Telehealth in a Time of Social Distancing

March 19, 2020

By John Pennett

In a world sudden fraught with the dangers of interpersonal contact, the life science community is innovating and finding ways to use existing technology.   According to Wikipedia, telehealth (or telemedicine) allows long-distance patient and clinician contact, care, advice, reminders, education, intervention, monitoring, and remote admissions.

Telehealth providers typically face significant licensure and regulatory hurdles to become operational.  Still, they can offer a vital public health service at this time.  In fact, Medicare has temporarily expanded its coverage of telehealth services to respond to COVID-19.  According to a Medicare statement, beneficiaries can temporarily use telehealth services for common office visits, mental health counseling and preventive health screenings. This will help ensure Medicare beneficiaries are able to visit with their doctor from their home, without having to go to a doctor's office or hospital, which puts themselves and others at risk.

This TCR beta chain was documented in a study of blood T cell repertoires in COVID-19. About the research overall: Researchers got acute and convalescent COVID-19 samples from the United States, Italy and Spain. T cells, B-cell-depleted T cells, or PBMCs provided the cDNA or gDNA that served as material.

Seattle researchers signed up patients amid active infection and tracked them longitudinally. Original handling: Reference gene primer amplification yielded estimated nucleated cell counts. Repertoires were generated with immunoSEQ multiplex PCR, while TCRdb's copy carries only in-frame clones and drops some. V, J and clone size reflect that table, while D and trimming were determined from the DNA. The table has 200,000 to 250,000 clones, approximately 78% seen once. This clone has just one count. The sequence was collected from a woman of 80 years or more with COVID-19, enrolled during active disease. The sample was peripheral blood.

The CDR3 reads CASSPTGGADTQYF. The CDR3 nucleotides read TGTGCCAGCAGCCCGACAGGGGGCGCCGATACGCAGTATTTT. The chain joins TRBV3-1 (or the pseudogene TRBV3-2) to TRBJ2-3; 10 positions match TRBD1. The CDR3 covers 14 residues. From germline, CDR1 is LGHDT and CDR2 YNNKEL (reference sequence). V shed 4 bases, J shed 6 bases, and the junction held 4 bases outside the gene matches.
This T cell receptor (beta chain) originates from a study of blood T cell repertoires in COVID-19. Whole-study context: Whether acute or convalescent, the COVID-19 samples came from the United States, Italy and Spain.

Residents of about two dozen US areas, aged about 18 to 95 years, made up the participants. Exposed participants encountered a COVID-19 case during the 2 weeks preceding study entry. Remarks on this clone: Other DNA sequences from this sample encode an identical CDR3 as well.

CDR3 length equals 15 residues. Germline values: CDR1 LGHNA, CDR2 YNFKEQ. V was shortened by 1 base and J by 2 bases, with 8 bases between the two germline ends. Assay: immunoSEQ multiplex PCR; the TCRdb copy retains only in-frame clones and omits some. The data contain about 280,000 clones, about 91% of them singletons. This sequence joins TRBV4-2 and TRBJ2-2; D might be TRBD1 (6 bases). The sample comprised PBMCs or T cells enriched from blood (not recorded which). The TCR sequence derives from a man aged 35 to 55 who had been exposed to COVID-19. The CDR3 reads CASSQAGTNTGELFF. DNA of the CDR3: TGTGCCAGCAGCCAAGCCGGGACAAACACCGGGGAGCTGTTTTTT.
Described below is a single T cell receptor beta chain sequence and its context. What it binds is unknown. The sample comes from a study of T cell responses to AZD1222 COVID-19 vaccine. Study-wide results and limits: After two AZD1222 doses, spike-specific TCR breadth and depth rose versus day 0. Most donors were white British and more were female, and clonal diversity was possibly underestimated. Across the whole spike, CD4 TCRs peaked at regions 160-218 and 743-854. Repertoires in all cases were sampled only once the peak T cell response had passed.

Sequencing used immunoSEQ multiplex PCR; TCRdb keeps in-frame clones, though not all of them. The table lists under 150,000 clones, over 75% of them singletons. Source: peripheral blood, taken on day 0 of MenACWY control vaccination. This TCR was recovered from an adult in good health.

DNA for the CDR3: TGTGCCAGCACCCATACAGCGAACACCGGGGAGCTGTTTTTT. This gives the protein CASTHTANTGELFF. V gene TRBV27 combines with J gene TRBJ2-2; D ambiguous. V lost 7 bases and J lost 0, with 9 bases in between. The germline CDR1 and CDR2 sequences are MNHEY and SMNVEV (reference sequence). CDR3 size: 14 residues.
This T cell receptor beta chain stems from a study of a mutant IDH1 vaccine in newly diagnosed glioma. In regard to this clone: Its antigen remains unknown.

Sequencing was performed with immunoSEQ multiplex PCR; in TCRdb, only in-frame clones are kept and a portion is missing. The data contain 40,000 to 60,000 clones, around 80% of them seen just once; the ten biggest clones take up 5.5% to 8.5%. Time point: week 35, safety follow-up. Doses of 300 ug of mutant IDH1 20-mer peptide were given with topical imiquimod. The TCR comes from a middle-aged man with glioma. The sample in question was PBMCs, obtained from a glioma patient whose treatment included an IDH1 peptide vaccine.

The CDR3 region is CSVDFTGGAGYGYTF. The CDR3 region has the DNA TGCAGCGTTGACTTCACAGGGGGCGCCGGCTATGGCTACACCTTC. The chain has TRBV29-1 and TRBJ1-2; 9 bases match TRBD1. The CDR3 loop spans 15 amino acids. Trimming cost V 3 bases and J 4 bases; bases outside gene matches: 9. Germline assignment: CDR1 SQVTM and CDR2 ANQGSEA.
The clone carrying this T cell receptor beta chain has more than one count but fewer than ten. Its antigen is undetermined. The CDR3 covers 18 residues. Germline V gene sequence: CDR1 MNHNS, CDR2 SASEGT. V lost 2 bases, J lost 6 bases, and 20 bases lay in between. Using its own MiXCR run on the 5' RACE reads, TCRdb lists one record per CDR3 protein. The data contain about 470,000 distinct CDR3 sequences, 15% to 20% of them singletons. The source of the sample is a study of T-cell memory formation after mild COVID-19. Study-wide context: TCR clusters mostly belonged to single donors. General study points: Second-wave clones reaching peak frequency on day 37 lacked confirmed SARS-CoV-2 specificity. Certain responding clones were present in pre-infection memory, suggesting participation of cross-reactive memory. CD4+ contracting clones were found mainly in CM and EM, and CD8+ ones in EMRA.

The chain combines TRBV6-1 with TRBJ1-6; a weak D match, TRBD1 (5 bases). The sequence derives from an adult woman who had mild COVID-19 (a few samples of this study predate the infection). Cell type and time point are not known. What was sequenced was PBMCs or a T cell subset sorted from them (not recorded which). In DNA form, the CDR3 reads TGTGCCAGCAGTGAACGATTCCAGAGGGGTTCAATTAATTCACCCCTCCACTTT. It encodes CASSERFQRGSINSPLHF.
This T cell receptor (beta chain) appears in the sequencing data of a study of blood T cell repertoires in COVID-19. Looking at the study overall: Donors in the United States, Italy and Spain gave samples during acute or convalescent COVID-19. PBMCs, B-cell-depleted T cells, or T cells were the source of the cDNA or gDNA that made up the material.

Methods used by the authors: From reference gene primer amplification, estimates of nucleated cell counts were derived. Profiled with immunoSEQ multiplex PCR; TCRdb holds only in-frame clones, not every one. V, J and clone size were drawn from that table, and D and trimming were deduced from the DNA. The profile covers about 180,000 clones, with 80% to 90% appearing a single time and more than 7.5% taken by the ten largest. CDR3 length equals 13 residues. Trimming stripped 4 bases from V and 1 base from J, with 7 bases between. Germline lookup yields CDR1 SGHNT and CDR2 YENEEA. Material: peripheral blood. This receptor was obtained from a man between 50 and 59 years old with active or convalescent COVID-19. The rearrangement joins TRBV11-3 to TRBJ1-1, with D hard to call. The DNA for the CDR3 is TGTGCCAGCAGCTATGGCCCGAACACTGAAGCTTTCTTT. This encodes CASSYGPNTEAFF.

For some providers, offering telemedicine may open a bit of a tax concern.  By “seeing” patients cross state lines (or even across country borders), doctors and other medical services providers may encounter increased filing responsibilities with new taxing authorities.  If telehealth becomes prevalent as a “go to” measure, this certainly bears watching.

About John Pennett

John Pennett has public accounting experience with a strong emphasis on life sciences companies. Member New Jersey Society of Certified Public Accountants and New Jersey Technology Council and advisory board of eLabs.